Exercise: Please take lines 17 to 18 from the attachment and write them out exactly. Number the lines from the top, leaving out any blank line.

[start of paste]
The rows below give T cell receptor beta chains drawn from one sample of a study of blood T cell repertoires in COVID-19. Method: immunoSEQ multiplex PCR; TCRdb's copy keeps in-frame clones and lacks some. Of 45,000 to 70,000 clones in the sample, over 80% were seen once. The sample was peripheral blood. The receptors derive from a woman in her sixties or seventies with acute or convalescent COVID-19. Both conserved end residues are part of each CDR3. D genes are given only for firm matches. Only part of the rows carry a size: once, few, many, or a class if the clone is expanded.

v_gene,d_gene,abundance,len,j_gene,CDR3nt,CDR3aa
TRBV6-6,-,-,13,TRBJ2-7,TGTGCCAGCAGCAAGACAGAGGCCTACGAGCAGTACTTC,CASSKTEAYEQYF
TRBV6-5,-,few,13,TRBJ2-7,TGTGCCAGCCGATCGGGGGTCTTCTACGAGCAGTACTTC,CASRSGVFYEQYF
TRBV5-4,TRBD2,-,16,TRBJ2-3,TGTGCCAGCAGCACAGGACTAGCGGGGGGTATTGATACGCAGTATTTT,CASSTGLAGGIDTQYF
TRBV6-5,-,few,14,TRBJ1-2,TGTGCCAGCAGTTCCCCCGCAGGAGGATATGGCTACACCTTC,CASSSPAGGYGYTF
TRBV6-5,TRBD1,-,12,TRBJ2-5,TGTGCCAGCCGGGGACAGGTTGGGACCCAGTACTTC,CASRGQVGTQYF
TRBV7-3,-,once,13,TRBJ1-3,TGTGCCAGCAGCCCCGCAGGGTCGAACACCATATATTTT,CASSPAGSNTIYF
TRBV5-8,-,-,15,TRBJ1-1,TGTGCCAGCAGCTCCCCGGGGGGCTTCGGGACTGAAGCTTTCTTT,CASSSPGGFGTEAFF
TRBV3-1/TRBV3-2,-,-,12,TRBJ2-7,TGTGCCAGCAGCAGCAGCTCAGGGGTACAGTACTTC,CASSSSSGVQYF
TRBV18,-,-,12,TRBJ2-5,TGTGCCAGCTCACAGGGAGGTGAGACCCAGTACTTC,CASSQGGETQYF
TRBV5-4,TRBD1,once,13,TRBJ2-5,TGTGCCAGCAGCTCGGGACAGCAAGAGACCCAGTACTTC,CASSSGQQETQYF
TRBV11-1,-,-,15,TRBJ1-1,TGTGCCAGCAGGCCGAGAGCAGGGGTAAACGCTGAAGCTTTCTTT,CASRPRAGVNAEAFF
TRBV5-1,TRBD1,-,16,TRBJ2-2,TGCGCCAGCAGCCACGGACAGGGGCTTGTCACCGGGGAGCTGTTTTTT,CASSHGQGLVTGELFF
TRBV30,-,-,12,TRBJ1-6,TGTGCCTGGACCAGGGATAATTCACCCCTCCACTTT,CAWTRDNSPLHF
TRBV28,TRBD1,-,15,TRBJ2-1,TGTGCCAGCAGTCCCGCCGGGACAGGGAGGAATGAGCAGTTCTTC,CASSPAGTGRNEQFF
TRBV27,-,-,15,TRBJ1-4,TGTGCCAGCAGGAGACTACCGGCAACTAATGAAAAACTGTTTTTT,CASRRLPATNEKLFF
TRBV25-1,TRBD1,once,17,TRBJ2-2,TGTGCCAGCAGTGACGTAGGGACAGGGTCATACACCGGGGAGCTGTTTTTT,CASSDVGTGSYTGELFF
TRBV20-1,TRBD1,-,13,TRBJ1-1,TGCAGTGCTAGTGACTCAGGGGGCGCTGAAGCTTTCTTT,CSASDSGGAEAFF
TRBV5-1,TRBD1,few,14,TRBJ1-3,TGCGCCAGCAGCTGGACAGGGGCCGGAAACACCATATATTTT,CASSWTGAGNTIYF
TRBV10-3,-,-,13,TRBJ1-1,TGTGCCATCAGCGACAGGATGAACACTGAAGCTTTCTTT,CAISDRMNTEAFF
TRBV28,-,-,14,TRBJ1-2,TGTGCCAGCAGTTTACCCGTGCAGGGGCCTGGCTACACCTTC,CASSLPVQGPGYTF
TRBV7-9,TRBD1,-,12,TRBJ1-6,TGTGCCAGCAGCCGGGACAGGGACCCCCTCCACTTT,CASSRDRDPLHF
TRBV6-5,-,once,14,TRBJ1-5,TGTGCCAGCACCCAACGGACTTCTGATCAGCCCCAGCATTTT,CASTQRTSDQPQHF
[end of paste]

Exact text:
TRBV27,-,-,15,TRBJ1-4,TGTGCCAGCAGGAGACTACCGGCAACTAATGAAAAACTGTTTTTT,CASRRLPATNEKLFF
TRBV25-1,TRBD1,once,17,TRBJ2-2,TGTGCCAGCAGTGACGTAGGGACAGGGTCATACACCGGGGAGCTGTTTTTT,CASSDVGTGSYTGELFF